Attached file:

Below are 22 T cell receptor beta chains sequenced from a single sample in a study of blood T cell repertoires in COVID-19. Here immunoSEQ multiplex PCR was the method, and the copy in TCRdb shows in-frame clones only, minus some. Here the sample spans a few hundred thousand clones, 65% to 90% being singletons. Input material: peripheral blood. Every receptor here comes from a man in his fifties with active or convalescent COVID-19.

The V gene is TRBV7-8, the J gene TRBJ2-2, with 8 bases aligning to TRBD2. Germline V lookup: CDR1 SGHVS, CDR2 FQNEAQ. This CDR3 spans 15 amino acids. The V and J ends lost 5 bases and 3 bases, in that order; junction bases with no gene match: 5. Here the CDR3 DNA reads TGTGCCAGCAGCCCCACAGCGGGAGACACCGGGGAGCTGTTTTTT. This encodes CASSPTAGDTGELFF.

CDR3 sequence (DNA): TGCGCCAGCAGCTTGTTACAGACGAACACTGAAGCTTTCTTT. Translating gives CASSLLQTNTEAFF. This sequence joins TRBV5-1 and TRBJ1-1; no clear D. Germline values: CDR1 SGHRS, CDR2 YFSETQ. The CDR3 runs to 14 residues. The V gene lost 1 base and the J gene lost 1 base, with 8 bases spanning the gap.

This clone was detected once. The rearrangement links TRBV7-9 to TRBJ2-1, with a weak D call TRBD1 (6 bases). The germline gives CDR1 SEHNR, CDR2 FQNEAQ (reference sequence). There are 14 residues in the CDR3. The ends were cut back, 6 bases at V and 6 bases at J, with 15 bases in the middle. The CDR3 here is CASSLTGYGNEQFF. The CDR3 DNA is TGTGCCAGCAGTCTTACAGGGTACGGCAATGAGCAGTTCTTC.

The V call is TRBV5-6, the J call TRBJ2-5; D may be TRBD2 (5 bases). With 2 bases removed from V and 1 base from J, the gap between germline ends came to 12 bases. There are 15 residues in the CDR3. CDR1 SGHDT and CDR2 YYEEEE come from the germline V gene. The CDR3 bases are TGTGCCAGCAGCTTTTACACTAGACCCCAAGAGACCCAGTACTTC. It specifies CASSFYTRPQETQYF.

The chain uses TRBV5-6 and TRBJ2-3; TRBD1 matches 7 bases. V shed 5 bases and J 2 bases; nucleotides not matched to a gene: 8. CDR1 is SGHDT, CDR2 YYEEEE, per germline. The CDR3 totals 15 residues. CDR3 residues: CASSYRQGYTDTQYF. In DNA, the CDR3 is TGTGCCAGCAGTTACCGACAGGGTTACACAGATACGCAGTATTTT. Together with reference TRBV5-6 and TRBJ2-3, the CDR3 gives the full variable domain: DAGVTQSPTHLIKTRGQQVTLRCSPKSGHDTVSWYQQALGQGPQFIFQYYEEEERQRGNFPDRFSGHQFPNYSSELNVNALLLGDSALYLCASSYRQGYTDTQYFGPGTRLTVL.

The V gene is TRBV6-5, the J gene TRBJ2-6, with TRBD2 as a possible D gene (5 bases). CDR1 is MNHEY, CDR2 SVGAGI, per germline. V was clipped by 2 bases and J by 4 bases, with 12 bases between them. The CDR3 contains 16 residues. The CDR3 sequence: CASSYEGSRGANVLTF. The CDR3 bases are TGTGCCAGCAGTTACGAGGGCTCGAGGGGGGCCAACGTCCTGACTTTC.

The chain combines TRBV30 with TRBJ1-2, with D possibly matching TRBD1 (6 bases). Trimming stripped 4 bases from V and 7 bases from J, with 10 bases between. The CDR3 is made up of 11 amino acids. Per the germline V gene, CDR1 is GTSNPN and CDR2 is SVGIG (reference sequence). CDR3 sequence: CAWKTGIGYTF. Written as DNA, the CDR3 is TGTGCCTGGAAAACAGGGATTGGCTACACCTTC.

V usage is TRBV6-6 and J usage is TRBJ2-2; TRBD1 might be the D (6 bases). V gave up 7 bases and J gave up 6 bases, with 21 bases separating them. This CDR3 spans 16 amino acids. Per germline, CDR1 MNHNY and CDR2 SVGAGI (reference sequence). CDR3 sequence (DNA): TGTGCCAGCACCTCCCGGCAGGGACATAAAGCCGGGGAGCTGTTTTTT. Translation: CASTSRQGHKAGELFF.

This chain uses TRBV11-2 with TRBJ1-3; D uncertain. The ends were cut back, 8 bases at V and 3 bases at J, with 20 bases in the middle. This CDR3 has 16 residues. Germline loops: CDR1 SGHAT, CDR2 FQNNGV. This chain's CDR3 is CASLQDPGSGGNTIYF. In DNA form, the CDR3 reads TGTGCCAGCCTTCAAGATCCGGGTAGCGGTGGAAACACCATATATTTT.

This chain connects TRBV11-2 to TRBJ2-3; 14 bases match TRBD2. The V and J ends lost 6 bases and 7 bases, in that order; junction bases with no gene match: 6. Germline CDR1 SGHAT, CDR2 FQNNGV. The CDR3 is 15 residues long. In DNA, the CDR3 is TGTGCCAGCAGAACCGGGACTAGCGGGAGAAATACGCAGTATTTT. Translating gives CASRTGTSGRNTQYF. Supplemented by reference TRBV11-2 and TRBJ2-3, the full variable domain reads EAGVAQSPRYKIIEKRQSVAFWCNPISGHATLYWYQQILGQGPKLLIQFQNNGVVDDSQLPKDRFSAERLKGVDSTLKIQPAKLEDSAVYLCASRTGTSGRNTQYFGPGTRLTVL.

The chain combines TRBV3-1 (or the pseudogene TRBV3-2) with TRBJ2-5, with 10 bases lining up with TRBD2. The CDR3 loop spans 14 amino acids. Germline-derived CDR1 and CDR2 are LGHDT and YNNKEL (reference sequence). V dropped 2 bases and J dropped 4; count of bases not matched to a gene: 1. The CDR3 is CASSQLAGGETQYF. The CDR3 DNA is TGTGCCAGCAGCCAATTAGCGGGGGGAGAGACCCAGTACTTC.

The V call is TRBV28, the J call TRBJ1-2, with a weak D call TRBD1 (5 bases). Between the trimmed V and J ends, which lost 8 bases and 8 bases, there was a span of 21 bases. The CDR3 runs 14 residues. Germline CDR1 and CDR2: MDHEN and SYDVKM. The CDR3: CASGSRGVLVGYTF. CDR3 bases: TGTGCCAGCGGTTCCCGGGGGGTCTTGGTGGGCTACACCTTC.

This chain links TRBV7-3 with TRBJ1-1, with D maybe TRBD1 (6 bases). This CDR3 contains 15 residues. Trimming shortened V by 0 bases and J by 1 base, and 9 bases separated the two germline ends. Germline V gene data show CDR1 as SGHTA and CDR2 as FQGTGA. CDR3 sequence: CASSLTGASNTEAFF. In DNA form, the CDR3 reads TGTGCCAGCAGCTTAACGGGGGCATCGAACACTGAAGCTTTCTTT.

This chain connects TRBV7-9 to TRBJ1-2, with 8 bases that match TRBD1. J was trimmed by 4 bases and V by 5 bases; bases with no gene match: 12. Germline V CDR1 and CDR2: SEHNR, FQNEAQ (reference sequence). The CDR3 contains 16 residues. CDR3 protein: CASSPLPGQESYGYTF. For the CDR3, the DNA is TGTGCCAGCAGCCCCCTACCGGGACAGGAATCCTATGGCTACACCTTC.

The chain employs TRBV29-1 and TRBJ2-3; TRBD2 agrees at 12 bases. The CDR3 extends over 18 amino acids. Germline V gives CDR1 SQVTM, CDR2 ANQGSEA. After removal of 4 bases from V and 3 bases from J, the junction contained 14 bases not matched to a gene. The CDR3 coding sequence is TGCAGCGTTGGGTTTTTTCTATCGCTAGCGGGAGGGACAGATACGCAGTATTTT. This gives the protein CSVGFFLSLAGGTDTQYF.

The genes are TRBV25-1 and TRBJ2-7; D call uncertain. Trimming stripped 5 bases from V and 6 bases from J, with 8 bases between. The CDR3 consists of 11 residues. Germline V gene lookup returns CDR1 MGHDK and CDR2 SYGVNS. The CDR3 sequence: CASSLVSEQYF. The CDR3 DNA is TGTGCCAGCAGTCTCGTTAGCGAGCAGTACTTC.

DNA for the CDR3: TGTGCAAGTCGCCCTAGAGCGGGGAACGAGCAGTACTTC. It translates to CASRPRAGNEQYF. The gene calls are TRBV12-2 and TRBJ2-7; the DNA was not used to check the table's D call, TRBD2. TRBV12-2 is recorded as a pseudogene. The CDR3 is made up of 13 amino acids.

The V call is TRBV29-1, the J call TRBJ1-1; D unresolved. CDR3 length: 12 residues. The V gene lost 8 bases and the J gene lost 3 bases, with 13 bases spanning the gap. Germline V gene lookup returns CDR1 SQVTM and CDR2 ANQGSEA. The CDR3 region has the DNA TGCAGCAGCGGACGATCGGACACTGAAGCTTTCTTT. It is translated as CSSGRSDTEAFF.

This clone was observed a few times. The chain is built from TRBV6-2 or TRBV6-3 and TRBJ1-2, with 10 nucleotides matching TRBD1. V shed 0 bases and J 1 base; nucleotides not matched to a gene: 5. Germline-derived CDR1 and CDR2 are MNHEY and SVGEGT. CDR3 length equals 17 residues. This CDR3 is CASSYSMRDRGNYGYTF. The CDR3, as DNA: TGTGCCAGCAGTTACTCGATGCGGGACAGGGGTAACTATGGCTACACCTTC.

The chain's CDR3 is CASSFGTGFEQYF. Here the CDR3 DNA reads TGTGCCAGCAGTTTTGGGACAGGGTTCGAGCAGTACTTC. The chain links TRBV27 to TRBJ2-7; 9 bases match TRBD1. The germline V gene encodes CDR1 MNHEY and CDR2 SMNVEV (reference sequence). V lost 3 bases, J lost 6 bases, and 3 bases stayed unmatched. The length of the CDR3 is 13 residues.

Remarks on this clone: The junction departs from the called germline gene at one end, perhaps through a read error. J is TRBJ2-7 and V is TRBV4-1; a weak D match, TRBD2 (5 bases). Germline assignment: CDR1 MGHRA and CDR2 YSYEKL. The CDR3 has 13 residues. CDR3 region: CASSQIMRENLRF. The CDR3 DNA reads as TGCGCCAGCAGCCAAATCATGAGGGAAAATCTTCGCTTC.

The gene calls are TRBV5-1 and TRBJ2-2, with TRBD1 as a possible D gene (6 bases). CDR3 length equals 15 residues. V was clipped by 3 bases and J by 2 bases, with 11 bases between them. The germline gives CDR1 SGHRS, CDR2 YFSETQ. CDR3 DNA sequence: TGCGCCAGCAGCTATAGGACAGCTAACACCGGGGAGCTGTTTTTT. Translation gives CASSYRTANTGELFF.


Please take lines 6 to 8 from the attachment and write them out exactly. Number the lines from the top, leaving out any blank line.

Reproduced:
The chain uses TRBV5-6 and TRBJ2-3; TRBD1 matches 7 bases. V shed 5 bases and J 2 bases; nucleotides not matched to a gene: 8. CDR1 is SGHDT, CDR2 YYEEEE, per germline. The CDR3 totals 15 residues. CDR3 residues: CASSYRQGYTDTQYF. In DNA, the CDR3 is TGTGCCAGCAGTTACCGACAGGGTTACACAGATACGCAGTATTTT. Together with reference TRBV5-6 and TRBJ2-3, the CDR3 gives the full variable domain: DAGVTQSPTHLIKTRGQQVTLRCSPKSGHDTVSWYQQALGQGPQFIFQYYEEEERQRGNFPDRFSGHQFPNYSSELNVNALLLGDSALYLCASSYRQGYTDTQYFGPGTRLTVL.

The V gene is TRBV6-5, the J gene TRBJ2-6, with TRBD2 as a possible D gene (5 bases). CDR1 is MNHEY, CDR2 SVGAGI, per germline. V was clipped by 2 bases and J by 4 bases, with 12 bases between them. The CDR3 contains 16 residues. The CDR3 sequence: CASSYEGSRGANVLTF. The CDR3 bases are TGTGCCAGCAGTTACGAGGGCTCGAGGGGGGCCAACGTCCTGACTTTC.

The chain combines TRBV30 with TRBJ1-2, with D possibly matching TRBD1 (6 bases). Trimming stripped 4 bases from V and 7 bases from J, with 10 bases between. The CDR3 is made up of 11 amino acids. Per the germline V gene, CDR1 is GTSNPN and CDR2 is SVGIG (reference sequence). CDR3 sequence: CAWKTGIGYTF. Written as DNA, the CDR3 is TGTGCCTGGAAAACAGGGATTGGCTACACCTTC.